MHRA says Chiron can restart flu vaccine production

- Last updated on GMT

The UK regulatory authorities have cleared Chiron to resume
production of its influenza vaccine Fluvirin at its facility in
Liverpool, lifting a ban imposed in October because of
contamination problems at the plant.

The news reduces the risk that flu vaccine shortages that emerged over the last flu season will be repeated in 2005/6. The suspension of Chiron's license to make the vaccine at Liverpool had a significant impact as the plant supplied a sixth of the UK market for flu vaccines. Moreover, Chiron was due to supply fully half the US order for flu vaccines in the 2004-2005 season.

The abrupt resolution of the issue comes as something of a surprise, given that in January the UK's Medical and Healthcare products Regulatory Agency extended the halt on production until the beginning of April, and the FDA sent the firm a warning letter about the plant, raising concerns that Chiron may be unable to meet commitments for the next flu season.

The issue is still not wholly resolved: Chiron must provide the MHRA with regular weekly updates to ensure that progress on its various projects proceeds to the remediation plan, and the agency may conduct further inspections.

Meanwhile, Chiron has yet to comment on whether it will be able to play a full role next season, although more details may emerge from a press conference to be held later today. A successful return to the US market will also depend on the outcome of a US Food and Drug Administration (FDA) inspection of the facility, which will only take place after 'all critical stages of manufacturing are in full swing, and needed corrective actions can be fully evaluated', according to the US agency.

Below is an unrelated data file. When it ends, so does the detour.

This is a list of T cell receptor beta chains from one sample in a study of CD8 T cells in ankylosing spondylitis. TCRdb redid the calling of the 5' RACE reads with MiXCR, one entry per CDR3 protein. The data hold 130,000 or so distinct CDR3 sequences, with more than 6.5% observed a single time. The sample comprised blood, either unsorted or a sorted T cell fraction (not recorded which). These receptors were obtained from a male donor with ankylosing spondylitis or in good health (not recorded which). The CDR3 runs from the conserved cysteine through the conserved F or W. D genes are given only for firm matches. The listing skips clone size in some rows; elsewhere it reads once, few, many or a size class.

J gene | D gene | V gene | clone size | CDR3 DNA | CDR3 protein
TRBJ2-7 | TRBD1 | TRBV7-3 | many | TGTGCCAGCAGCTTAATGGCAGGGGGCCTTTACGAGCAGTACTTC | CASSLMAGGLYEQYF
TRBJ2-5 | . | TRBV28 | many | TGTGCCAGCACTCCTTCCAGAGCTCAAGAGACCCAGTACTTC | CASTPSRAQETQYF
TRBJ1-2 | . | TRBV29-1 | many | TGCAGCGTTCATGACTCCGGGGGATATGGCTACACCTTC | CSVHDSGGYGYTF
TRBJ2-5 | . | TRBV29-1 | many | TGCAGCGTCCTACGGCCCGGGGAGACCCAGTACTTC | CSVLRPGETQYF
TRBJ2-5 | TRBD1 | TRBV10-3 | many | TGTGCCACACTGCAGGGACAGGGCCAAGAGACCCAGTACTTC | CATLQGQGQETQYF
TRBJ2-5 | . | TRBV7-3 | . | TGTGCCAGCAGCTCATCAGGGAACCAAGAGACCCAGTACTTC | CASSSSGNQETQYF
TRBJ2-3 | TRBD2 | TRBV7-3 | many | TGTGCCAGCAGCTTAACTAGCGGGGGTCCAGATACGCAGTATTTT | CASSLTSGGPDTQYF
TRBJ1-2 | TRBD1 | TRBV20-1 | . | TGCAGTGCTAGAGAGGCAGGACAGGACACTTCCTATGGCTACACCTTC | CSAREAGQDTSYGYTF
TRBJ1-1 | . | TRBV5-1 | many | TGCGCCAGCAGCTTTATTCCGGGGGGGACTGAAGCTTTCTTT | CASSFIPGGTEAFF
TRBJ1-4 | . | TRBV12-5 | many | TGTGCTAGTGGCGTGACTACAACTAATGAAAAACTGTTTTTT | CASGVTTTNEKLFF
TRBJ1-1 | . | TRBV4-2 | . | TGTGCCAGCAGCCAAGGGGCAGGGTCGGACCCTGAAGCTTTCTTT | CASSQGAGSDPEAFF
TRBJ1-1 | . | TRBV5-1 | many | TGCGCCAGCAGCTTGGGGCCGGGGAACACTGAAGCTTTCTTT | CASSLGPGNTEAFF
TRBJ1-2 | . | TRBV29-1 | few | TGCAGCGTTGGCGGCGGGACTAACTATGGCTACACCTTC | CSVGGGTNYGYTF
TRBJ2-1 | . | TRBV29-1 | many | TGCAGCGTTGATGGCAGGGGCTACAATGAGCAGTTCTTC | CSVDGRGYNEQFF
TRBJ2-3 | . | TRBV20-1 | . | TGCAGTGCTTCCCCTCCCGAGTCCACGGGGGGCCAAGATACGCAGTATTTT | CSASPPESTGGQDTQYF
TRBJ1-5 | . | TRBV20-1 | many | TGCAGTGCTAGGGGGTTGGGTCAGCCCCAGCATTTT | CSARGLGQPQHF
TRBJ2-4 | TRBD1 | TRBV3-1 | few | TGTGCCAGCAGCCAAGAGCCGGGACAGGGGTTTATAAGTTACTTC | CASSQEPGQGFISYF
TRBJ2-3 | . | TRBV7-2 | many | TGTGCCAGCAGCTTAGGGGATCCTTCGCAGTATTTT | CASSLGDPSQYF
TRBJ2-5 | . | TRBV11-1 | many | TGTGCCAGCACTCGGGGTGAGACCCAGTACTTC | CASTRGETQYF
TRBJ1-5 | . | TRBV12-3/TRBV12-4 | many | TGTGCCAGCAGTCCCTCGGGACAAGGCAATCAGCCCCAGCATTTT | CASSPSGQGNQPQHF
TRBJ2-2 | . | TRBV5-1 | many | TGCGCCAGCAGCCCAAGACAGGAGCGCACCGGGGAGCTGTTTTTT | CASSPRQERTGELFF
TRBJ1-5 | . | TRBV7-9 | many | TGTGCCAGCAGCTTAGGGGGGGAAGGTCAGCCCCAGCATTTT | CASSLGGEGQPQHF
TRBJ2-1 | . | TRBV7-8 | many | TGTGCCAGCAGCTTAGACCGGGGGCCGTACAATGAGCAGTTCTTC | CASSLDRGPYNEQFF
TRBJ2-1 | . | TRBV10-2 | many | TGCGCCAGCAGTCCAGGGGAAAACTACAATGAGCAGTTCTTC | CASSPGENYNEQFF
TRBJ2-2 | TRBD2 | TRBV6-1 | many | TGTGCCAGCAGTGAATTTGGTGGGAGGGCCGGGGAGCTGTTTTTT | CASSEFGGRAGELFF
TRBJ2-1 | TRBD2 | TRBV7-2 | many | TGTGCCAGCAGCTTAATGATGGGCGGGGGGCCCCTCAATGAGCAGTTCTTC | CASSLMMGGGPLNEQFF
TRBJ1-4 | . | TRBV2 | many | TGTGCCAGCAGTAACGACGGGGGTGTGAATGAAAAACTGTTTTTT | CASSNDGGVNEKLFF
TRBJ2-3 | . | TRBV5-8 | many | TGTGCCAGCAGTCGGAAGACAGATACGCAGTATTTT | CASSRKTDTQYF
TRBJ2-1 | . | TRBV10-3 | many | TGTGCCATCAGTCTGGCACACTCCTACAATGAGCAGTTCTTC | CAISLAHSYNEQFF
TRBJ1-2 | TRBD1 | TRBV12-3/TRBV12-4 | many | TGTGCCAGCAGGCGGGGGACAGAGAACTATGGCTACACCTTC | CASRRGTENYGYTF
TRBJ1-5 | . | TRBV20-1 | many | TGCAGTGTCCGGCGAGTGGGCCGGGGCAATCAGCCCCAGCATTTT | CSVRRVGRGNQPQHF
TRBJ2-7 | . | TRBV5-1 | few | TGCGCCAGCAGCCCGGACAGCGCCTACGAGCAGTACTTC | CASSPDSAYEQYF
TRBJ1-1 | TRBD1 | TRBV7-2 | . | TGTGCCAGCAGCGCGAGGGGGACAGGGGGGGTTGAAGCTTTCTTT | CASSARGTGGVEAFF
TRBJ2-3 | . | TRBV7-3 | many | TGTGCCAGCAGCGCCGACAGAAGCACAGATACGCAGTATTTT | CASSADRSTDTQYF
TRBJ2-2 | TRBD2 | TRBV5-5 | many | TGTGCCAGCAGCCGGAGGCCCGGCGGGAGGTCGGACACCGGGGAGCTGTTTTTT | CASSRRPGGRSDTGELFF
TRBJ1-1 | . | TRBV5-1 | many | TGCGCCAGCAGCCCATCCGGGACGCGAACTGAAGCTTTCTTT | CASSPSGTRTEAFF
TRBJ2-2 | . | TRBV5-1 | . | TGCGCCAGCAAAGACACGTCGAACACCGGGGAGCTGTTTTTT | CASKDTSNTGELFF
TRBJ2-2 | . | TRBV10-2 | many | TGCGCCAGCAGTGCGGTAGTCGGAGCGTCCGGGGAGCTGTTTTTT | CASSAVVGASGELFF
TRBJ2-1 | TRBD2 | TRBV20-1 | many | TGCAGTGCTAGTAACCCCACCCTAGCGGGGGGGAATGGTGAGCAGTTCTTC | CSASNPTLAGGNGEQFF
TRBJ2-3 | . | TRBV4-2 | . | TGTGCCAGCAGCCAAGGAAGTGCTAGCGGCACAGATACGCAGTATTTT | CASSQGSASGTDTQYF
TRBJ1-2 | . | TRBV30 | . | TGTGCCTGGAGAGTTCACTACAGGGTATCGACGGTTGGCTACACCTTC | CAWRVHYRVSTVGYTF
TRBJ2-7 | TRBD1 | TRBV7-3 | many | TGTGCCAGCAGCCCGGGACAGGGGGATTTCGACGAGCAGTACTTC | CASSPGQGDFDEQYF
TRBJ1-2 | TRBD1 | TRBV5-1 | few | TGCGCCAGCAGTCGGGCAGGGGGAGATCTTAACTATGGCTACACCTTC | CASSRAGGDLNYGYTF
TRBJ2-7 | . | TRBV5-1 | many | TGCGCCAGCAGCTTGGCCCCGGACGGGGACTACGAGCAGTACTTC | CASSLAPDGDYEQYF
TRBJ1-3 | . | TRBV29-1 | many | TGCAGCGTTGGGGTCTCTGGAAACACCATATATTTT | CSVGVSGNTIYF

No date has yet been set for this inspection, and yesterday the director of the FDA's Center for Biologics Evaluation and Research, Dr Jesse Goodman, said in a statement that the MHRA green light was "an extremely important milestone in Chiron's efforts to supply influenza vaccine for the US market for the coming flu season, but work remains."

Meanwhile, Chiron could feel the ramifications of the suspension keenly as it will likely face increased competition when it returns to the US market. At present, Chiron and Sanofi-Aventis are the only two companies licensed to sell flu vaccine in the US. But GlaxoSmithKline and Canada's ID Biomedical Corp. are now seeking accelerated FDA approval of their flu vaccines, and if cleared could together supply a third of the country's flu vaccine needs.

Meanwhile, the US Justice Department and Securities and Exchange Commission are investigating whether Chiron was prompt enough in publicising the problems at the Liverpool plant.

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